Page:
2.7. Drugs Sensitivity Test

Drug sensitivity analysis was performed by seeding 1 × 104 cells/well in 96-well plates. After 2 days, the cells were treated with plasmatic peak concentrations of epirubicin (EPI) and trabectedin (TRABE), in accordance with the pharmacokinetic/clinical data for each drug. EPI was administered at a concentration of 2 µg/mL [21,22,23] and TRABE at 2.2 × 10–5 µm [24,25]. After a 72 h exposure, survival assays were performed using the MTT test (Sigma-Aldrich) following the manufacturer’s protocol [26].

2.8. DNA Fragmentation Detection

DNA fragmentation generated during the apoptosis process was detected by the terminal deoxynucleotidyl transferase (TdT) nick and labeling (TUNEL) assay. Cultures at passage 1 and 50 were seeded at a concentration of 1 × 104 cells/well in 96-well plates and exposed to the same drug concentrations used in the drug sensitivity test for 3 days. At the end of treatment, cells were washed twice in PBS, incubated in 1% paraformaldehyde for 15 min on ice and later in 70% ice-cold ethanol for 1 h. After two washes in PBS, the cells were permeabilized in 0.1% Triton X-100 in PBS for 5 min and exposed to a TdT and Fluorescein isothiocyanate (FITC) conjugated dUTP deoxynucleotides 1:1 solution (Roche Diagnostic GmbH, Mannheim, Germany) at 37 °C for 90 min in a dark humidified environment. Counterstaining was performed with ProLong Gold antifade reagent with DAPI for nuclei detection. Samples were analyzed using an inverted fluorescence microscopy.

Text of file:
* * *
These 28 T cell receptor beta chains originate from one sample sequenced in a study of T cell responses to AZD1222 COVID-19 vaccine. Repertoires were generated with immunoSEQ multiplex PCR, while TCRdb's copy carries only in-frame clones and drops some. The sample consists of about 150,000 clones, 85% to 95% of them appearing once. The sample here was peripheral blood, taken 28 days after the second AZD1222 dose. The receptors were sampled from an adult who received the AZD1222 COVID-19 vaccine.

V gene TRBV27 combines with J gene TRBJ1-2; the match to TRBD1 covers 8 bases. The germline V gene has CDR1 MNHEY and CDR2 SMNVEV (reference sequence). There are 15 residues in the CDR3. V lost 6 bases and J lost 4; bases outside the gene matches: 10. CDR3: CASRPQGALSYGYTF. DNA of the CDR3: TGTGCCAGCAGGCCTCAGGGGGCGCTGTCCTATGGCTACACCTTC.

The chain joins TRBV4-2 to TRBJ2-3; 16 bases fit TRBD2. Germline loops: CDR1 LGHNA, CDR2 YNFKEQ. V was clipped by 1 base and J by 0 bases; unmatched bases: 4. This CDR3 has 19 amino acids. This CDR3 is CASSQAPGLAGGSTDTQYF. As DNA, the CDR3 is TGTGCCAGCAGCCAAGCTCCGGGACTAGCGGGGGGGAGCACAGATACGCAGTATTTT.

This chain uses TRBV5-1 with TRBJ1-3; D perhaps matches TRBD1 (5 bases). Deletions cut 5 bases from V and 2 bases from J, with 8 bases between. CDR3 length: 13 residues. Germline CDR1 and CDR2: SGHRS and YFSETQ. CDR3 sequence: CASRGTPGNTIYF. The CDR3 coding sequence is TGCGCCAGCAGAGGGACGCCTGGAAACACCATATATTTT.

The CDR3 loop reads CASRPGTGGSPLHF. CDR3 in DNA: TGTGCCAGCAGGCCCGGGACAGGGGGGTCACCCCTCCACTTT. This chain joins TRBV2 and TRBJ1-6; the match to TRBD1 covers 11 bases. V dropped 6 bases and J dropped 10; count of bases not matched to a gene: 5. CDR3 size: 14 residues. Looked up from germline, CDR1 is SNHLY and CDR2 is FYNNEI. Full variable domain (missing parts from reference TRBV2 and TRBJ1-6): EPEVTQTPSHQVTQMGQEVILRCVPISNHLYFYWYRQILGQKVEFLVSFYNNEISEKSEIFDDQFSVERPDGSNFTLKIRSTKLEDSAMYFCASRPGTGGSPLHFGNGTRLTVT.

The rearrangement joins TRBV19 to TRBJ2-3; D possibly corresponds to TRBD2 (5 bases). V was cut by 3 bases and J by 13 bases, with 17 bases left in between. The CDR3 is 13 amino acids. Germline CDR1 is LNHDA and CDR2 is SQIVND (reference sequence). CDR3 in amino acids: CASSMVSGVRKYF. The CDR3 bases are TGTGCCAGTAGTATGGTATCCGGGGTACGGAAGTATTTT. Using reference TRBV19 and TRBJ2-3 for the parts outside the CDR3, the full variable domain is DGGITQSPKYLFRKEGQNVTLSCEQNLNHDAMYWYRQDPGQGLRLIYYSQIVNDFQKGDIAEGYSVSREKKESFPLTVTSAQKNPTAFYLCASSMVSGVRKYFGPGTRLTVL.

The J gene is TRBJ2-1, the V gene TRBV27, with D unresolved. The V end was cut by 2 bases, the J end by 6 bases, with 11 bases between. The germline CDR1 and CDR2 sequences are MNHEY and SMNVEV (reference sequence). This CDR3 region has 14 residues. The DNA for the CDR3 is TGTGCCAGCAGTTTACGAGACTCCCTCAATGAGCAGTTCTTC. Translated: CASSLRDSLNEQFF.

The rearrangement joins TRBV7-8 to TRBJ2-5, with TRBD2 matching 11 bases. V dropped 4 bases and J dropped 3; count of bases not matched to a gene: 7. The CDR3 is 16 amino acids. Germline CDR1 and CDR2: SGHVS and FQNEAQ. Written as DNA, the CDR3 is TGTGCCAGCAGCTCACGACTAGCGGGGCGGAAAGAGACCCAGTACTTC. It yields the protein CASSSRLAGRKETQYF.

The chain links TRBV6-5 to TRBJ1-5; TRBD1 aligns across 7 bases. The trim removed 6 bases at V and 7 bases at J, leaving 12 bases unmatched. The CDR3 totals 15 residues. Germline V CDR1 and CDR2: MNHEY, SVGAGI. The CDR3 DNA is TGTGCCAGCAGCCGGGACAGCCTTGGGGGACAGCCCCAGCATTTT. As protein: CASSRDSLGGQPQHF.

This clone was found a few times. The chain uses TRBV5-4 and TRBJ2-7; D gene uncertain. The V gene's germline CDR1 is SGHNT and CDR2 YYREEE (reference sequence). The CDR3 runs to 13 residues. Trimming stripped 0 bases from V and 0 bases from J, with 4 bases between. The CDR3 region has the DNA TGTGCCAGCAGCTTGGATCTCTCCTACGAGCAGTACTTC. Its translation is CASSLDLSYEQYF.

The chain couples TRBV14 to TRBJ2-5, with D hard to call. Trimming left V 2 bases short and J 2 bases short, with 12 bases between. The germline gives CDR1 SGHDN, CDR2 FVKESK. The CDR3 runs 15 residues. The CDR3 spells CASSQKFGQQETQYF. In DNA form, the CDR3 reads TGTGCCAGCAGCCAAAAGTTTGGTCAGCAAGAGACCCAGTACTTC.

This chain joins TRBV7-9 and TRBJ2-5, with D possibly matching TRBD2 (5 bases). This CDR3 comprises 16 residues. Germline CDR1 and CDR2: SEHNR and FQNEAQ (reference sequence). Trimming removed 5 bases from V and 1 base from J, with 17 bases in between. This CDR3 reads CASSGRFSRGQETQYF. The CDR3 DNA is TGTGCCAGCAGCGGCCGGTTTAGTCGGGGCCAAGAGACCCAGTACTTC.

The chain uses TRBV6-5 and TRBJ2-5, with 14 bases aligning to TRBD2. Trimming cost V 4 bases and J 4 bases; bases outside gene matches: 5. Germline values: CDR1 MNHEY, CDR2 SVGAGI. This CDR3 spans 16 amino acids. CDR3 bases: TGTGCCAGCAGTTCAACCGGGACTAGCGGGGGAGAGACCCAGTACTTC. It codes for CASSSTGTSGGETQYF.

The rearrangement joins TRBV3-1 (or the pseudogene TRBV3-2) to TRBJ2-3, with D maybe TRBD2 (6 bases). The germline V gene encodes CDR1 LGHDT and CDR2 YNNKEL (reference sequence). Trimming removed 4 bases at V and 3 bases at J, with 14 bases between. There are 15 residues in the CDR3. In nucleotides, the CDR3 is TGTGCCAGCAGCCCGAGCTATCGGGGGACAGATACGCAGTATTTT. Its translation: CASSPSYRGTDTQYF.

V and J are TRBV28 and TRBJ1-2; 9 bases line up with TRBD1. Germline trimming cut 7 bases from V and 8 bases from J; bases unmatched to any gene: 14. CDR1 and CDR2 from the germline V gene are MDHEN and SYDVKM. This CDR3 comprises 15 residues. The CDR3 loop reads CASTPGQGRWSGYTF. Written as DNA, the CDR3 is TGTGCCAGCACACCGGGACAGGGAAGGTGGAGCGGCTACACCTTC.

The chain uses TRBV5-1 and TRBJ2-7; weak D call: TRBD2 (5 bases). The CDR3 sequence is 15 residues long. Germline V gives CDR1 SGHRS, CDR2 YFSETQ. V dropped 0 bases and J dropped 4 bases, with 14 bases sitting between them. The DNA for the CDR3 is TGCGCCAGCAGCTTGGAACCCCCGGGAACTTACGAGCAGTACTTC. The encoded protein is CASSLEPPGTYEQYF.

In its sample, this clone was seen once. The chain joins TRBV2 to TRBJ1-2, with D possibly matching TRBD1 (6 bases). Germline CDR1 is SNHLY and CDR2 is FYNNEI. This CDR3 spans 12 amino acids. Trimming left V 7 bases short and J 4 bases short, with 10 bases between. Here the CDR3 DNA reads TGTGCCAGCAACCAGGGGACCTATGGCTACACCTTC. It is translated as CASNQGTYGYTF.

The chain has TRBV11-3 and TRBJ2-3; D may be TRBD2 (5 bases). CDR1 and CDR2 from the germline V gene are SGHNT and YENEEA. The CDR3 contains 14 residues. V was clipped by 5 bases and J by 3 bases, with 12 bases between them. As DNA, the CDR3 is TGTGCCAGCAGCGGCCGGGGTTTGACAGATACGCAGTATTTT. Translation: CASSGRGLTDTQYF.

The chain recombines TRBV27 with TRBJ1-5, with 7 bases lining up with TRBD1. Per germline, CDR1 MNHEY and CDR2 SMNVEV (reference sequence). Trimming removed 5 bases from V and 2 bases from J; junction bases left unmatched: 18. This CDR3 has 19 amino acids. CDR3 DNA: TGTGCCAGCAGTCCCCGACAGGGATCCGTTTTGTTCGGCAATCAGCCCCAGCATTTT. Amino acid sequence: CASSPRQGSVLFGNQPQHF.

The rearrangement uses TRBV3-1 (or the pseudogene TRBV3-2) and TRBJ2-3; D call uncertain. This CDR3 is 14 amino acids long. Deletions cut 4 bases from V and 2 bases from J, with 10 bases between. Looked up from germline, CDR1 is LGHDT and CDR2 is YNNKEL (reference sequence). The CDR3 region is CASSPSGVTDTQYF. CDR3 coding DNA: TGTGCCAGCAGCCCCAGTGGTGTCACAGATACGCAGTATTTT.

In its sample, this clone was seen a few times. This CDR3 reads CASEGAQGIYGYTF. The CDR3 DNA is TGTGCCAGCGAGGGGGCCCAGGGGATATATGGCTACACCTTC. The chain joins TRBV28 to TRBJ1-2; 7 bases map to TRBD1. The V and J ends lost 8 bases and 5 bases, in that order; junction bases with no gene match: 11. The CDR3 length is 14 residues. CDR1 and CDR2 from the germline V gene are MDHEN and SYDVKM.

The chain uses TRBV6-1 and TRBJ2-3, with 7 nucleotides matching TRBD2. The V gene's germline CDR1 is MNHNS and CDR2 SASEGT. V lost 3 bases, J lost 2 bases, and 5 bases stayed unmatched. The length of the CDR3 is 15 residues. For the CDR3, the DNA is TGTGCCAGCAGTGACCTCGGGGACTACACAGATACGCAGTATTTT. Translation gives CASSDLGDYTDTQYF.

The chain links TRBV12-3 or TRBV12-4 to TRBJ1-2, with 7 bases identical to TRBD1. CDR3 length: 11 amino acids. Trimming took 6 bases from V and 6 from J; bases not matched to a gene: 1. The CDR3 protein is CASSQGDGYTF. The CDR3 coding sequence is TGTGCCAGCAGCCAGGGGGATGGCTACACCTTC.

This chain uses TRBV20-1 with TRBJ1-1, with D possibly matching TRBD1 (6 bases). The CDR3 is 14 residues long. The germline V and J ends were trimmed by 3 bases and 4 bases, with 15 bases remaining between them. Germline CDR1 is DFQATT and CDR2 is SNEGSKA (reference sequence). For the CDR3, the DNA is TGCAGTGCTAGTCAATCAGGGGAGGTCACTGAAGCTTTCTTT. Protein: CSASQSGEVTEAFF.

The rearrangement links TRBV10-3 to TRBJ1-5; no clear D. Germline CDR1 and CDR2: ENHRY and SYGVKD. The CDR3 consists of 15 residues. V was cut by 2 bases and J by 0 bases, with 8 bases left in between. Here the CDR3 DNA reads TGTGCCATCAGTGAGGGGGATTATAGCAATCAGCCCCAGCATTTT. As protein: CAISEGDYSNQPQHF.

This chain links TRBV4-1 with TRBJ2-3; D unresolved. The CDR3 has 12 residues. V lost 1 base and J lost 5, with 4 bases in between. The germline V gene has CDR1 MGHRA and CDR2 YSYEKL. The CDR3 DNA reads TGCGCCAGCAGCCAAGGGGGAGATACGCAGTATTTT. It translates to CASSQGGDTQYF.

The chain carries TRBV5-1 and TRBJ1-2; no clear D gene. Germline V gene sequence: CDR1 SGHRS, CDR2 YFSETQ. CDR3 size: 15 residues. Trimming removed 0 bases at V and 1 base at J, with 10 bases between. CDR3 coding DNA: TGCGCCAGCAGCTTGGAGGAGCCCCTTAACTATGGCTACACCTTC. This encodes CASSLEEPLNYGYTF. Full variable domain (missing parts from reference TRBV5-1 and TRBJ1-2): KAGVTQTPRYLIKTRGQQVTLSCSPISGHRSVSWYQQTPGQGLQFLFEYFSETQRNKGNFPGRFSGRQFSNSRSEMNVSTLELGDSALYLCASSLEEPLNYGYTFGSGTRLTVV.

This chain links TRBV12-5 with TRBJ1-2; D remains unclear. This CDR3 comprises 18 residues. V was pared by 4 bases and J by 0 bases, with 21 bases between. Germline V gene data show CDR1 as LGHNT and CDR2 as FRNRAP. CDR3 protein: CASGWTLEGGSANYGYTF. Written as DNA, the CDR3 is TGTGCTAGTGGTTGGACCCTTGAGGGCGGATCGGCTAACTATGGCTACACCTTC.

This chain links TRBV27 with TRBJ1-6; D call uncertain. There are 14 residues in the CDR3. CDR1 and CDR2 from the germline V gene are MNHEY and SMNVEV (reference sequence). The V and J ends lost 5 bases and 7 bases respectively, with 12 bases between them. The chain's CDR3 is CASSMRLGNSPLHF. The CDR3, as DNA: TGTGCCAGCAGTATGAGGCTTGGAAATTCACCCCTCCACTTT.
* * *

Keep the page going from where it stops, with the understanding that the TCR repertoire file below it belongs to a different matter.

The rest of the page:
2.9. Statistical Analysis